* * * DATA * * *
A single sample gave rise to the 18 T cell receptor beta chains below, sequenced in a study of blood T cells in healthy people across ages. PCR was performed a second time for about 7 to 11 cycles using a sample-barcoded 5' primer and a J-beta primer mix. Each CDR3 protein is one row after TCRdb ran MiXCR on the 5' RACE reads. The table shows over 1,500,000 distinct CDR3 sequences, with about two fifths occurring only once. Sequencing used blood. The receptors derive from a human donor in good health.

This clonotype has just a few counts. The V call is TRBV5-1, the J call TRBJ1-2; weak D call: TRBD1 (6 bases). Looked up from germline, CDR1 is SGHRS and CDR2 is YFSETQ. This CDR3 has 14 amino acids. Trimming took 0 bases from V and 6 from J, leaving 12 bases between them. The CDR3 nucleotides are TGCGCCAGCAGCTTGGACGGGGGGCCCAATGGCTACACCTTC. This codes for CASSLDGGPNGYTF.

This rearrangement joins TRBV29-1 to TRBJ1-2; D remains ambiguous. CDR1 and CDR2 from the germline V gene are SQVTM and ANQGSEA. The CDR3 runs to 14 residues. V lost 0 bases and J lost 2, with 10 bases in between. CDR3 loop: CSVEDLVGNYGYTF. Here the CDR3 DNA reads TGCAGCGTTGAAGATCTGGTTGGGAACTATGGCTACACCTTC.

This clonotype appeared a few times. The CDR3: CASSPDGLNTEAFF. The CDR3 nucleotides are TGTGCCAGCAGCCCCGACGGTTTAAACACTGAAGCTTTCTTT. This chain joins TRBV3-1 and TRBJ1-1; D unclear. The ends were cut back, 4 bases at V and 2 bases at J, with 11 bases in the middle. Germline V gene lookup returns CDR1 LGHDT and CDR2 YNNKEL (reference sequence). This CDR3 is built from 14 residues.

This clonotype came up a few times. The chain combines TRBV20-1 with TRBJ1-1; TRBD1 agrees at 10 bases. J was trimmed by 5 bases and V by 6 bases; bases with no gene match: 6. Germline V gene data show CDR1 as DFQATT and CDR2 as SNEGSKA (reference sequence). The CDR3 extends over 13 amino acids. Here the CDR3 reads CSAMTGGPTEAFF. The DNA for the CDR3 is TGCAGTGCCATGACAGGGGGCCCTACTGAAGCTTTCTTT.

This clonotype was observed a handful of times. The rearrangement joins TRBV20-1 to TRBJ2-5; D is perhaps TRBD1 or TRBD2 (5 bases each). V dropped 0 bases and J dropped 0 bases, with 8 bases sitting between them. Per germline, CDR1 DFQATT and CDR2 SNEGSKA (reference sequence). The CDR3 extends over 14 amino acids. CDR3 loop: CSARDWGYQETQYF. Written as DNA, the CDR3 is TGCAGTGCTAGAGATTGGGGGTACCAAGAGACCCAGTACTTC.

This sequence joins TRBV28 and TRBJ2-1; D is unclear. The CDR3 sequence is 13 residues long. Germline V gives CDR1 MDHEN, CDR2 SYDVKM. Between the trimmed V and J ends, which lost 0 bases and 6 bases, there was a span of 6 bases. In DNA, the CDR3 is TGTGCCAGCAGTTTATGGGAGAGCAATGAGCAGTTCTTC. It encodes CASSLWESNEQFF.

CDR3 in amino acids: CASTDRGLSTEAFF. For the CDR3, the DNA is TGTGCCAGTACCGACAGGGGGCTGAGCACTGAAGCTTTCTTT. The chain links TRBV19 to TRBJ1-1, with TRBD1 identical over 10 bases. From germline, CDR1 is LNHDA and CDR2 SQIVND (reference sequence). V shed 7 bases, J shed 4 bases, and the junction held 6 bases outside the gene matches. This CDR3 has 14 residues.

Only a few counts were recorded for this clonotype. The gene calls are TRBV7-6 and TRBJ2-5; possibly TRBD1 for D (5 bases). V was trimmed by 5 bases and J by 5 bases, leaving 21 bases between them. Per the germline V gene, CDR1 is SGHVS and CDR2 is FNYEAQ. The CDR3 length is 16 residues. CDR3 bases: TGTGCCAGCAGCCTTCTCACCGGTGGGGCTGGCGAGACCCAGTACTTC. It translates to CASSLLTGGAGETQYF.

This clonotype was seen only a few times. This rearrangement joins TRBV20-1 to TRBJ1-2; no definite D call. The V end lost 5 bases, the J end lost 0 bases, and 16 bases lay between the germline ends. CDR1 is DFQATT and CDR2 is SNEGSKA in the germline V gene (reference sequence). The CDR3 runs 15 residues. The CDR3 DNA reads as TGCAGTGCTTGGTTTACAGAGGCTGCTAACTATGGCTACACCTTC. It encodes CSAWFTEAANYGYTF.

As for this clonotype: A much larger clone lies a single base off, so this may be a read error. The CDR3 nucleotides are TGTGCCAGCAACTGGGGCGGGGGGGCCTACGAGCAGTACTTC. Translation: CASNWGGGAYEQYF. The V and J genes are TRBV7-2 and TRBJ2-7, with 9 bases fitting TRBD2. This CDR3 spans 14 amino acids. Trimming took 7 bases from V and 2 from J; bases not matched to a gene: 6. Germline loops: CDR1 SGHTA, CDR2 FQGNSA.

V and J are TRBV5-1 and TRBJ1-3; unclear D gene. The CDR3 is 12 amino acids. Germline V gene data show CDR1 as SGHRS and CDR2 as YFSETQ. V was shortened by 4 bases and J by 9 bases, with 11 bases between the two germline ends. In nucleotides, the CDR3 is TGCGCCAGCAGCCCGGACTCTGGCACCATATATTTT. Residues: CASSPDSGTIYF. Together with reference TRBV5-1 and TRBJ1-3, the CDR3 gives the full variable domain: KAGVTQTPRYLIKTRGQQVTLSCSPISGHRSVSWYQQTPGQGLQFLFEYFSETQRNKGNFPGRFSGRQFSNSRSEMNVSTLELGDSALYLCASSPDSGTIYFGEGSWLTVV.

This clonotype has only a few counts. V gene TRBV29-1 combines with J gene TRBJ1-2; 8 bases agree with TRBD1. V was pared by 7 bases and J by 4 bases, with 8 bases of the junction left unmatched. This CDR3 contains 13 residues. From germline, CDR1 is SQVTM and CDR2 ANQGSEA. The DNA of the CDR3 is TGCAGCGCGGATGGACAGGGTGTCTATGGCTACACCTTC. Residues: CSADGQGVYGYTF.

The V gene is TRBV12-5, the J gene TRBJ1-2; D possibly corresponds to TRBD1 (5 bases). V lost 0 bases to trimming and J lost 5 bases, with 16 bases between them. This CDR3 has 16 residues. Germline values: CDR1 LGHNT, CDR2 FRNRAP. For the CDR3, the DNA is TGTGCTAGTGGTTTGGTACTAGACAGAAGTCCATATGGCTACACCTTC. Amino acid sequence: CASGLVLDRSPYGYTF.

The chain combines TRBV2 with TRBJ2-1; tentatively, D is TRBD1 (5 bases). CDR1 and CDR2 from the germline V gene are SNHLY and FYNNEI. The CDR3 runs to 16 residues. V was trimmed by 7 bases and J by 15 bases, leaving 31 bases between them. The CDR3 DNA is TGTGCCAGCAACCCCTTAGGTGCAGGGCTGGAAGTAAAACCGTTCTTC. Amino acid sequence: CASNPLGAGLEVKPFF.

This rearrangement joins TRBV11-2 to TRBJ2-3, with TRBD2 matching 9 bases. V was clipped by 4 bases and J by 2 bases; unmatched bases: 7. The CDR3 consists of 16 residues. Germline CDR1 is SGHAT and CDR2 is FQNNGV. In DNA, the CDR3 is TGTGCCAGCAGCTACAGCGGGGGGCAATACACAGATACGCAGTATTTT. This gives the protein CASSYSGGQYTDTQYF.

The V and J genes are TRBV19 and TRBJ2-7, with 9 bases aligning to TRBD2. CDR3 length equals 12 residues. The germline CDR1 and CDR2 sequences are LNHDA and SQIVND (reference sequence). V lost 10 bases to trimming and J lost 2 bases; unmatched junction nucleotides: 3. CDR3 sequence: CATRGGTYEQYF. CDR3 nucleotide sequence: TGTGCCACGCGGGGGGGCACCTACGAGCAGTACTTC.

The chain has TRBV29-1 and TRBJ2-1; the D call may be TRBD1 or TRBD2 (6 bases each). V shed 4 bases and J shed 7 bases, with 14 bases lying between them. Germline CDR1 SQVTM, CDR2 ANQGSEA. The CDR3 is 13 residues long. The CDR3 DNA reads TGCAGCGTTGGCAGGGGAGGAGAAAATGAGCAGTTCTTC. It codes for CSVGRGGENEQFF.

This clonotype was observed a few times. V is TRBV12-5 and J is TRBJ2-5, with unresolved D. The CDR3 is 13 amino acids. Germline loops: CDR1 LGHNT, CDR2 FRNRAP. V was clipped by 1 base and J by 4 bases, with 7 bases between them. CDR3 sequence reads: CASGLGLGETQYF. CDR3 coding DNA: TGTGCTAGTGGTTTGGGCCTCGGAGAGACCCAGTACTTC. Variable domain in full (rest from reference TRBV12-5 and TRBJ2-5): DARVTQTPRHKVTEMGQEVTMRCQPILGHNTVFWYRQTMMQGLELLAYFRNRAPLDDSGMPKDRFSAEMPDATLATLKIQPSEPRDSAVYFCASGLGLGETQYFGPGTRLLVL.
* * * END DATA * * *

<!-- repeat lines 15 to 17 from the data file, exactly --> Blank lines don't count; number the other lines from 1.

The chain combines TRBV2 with TRBJ2-1; tentatively, D is TRBD1 (5 bases). CDR1 and CDR2 from the germline V gene are SNHLY and FYNNEI. The CDR3 runs to 16 residues. V was trimmed by 7 bases and J by 15 bases, leaving 31 bases between them. The CDR3 DNA is TGTGCCAGCAACCCCTTAGGTGCAGGGCTGGAAGTAAAACCGTTCTTC. Amino acid sequence: CASNPLGAGLEVKPFF.

This rearrangement joins TRBV11-2 to TRBJ2-3, with TRBD2 matching 9 bases. V was clipped by 4 bases and J by 2 bases; unmatched bases: 7. The CDR3 consists of 16 residues. Germline CDR1 is SGHAT and CDR2 is FQNNGV. In DNA, the CDR3 is TGTGCCAGCAGCTACAGCGGGGGGCAATACACAGATACGCAGTATTTT. This gives the protein CASSYSGGQYTDTQYF.

The V and J genes are TRBV19 and TRBJ2-7, with 9 bases aligning to TRBD2. CDR3 length equals 12 residues. The germline CDR1 and CDR2 sequences are LNHDA and SQIVND (reference sequence). V lost 10 bases to trimming and J lost 2 bases; unmatched junction nucleotides: 3. CDR3 sequence: CATRGGTYEQYF. CDR3 nucleotide sequence: TGTGCCACGCGGGGGGGCACCTACGAGCAGTACTTC.